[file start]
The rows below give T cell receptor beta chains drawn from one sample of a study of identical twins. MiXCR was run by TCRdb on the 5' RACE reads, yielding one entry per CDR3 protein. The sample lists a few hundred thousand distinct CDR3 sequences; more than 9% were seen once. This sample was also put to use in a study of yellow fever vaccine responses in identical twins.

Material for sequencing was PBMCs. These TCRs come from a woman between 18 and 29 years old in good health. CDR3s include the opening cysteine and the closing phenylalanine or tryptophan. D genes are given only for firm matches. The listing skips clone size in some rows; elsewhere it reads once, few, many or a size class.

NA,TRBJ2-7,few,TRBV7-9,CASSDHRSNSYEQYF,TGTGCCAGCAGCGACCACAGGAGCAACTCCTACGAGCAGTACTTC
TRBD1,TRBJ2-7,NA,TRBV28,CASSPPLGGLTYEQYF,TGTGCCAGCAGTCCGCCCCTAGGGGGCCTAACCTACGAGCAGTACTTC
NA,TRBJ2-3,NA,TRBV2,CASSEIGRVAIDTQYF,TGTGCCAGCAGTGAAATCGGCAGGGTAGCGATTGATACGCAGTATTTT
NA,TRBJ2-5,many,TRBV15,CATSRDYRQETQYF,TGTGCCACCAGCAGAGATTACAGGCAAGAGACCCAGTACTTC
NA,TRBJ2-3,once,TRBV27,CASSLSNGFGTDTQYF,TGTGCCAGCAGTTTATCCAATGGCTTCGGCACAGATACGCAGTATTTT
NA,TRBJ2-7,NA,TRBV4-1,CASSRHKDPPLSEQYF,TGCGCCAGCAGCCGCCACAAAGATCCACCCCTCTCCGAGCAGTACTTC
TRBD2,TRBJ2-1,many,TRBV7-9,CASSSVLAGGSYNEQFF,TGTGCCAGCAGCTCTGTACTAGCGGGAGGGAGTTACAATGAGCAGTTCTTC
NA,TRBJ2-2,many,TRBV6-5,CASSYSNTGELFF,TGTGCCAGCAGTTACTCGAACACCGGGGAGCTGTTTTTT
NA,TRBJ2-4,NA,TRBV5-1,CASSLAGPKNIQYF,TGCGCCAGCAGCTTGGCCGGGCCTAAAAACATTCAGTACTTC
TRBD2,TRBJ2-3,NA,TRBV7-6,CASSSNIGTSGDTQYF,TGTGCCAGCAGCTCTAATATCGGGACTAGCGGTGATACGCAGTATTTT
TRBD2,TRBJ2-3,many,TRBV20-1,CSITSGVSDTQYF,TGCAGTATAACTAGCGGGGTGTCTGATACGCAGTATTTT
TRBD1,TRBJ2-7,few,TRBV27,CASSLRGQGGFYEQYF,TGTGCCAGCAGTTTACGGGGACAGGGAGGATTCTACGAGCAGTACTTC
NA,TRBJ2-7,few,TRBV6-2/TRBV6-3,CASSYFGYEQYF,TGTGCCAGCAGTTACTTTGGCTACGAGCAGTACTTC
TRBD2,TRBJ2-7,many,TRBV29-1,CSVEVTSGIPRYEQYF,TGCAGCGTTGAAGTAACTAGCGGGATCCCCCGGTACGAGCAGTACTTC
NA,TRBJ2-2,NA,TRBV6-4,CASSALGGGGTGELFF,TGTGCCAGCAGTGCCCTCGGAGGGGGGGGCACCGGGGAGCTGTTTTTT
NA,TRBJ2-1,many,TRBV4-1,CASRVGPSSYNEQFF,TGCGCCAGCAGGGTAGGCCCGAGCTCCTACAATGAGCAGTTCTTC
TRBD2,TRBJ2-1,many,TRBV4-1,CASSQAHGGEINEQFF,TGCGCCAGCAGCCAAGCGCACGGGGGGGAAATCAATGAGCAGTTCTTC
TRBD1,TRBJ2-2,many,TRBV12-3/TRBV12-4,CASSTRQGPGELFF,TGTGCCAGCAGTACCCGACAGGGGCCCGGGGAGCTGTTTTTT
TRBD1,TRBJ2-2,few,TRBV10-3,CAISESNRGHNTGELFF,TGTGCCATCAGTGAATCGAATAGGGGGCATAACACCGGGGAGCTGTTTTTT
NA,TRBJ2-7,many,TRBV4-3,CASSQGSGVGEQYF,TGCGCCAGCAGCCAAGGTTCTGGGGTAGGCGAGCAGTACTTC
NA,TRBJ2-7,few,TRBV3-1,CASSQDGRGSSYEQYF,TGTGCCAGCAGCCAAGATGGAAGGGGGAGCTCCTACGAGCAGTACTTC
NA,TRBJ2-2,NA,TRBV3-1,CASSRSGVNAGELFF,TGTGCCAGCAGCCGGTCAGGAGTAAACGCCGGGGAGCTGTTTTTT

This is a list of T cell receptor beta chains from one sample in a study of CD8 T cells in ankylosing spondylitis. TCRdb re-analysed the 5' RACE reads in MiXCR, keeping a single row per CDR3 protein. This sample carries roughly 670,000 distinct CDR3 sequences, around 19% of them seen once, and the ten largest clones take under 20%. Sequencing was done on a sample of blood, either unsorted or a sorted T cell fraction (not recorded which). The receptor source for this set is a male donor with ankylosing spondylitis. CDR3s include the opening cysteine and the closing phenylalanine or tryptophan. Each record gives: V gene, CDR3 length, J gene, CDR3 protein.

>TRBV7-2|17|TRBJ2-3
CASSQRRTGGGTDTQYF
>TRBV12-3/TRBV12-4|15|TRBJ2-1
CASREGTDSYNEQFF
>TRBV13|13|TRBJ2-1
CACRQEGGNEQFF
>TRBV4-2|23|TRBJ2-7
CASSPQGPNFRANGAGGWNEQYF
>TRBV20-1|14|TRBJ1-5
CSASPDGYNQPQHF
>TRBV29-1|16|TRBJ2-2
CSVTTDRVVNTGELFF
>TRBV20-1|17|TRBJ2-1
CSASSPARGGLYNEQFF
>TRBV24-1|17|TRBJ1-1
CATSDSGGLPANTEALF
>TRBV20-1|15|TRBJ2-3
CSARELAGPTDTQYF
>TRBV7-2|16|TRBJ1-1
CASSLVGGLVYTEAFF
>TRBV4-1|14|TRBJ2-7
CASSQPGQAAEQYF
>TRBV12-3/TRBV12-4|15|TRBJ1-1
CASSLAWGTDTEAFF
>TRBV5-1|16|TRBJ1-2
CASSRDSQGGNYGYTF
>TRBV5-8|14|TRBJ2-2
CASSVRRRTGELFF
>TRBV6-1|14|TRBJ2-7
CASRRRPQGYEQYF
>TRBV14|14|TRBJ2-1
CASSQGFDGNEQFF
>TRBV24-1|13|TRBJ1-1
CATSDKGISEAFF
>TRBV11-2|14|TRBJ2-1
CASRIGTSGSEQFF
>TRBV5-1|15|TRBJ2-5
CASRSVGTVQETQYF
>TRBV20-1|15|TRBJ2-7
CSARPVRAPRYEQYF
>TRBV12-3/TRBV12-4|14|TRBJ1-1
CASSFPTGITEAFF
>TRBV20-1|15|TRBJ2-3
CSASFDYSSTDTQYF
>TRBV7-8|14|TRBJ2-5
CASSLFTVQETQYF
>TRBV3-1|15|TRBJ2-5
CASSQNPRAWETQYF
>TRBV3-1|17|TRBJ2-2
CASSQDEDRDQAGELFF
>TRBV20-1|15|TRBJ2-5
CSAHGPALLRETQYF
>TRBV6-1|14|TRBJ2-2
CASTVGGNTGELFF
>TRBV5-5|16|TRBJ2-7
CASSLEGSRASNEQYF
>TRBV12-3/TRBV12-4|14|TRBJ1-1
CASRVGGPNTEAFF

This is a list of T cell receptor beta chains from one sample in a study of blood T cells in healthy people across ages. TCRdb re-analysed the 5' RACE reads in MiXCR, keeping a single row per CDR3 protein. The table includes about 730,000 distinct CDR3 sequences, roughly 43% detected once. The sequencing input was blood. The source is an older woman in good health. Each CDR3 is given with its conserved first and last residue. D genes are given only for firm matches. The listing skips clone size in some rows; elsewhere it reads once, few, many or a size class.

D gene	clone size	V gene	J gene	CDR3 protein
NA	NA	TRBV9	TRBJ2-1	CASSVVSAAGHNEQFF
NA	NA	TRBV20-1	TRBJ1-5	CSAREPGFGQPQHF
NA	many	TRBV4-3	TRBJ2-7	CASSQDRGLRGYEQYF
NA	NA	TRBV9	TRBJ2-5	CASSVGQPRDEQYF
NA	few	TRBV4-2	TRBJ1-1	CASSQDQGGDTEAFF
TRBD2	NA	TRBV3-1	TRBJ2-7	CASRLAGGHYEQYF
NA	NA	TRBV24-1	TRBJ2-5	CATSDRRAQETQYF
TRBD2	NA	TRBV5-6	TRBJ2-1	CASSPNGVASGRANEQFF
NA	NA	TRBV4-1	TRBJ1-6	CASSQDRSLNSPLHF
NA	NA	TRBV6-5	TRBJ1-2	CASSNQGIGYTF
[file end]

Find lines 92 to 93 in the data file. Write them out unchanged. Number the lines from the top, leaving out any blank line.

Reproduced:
NA	NA	TRBV24-1	TRBJ2-5	CATSDRRAQETQYF
TRBD2	NA	TRBV5-6	TRBJ2-1	CASSPNGVASGRANEQFF